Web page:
I'm not streaming hd movies from my ZFS storage (just a few self-made
ones, which can be streamed over the local network just fine), nor do I
do any video editing - so this might be somewhat off-topic -, but I
wanted to comment on the port multiplier issue (how to connect the drives).
I have a zpool with 10 drives, 5 drives per hot-swap enclosure, each
enclosure has a SATA port multiplier, so they're each connected to a
single eSATA port (using no more than 2 eSATA ports on the host
computer). Those are the kind of affordable (home-use) RAID enclosures,
but I've disabled their hardware RAID functionality, passing all the
drives through to the host, because I want ZFS to be able to fix errors
(I've tried the hardware RAID feature, good thing I had a backup when
the first drive started failing and the enclosure just went off).
This setup works for many months, until one drive starts
failing/misbehaving. In most cases, that caused read/write errors on all
5 drives in the affected enclosure, even though the remaining 4 drives
were actually fine. Of course, r/w errors on 5 drives (in a RAIDZ-3
pool) froze the pool to protect it from further damage. After a reboot,
everything was working again (ZFS could fix errors thanks to sufficient
redundancy) and after replacing the bad drive, the system would be
running for another year until the next drive would go bad.
It might be just a bad/cheap port multiplier in the enclosures that I'm
using, but at least in my case, I've come to the conclusion that I'd
rather avoid one (sort of a single point of failure) and try to connect
all the drives individually.
Lately, I've been experimenting with SAS cards (connecting the SATA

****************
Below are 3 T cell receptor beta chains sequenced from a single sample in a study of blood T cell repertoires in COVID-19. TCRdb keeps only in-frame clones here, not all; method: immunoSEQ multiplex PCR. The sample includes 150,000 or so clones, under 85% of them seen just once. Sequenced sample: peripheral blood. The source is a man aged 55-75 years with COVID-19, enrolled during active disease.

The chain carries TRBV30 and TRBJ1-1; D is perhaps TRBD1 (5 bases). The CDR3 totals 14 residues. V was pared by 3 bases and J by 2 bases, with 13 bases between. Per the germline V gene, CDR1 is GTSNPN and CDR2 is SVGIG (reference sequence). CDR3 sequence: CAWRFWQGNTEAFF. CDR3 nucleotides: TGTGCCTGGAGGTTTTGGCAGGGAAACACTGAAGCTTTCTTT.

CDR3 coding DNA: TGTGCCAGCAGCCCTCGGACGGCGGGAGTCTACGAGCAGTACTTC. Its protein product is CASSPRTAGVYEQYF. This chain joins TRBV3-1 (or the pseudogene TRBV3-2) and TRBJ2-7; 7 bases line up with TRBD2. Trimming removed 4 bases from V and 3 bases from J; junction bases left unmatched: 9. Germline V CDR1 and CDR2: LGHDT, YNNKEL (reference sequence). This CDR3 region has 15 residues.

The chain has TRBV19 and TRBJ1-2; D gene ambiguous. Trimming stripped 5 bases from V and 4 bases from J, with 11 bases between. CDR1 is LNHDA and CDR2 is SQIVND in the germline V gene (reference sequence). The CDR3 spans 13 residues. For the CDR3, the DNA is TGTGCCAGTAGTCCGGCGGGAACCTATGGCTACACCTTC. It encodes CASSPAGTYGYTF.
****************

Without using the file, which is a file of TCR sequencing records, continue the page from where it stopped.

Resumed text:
drives directly, which are in a different kind of enclosure with one
SATA connector for each drive). I've connected bad drives that I've
taken out of my old system previously (these drives caused crashes, as
described above), put the test system under load and I've not yet had
anything unexpected happen to me so far (no crashes). Single drives
(with smart errors, for example) would suddenly be listed as "UNAVAIL"
or "too many errors" (and positive error counts), but not affecting any
of the good drives. This is eventually better, because a single bad
drive (which is failing, corrupting data), should obviously not crash a
RAID system (with enough redundancy).
smartctl works fine too. And the /dev/disk/by-id/ata* symlinks also have
the exact same names as with the port multiplier setup (they usually
contain the drive's serial, which makes identifying/replacing drives
(Also, someone mentioned fixing the drives with foam tape, but I still
prefer hot-swap enclosures - just in this case, ones with one data port
So, again, maybe my old enclosures are just too cheap and this doesn't
happen with other port multipliers. But I wanted to mention that it
might be a problem to use them sometimes, rather than connecting the
Post by Gordan Bobic
With a 5:1 PMP and a 4-port card you need 1 PCIe slot for 20
disks. You do need somewhere to put the PMPs, of course, but I
find that using thick double-sided foam tape works very well for
just sticking them to the side of the chassis where they are out
of the way and don't use up any slot space.
Actually this looks pretty cost effective (thanks for the hint),
but also means a lot of extra cabling...
It is a little cheaper per port than, for example, a 2nd hand 3ware 16
or 24 port SAS card. The advantage, however, is that unlike on the
3ware card all the usual tools like hdparm and smartctl "just work".
On the 3ware card you can just about manage the most basic of things
that hdparm lets you do using sdparm (useful for little more than
enabling write cache on the disks), and you need vendor provided
utilities, often binary-only, which also provide the necessary devic
nodes to make smartctl work with the disks attached to the card. And
replacing disks without rebooting is just as problematic - you have to
use 3ware utilities to rescan the buses, then manually get udev to
create the /dev/disk/* symlinks. And you never get wwn-* nodes.
All this compared to a SATA+PMP solution that is cheaper to begin with
and on which all of the above "just works".
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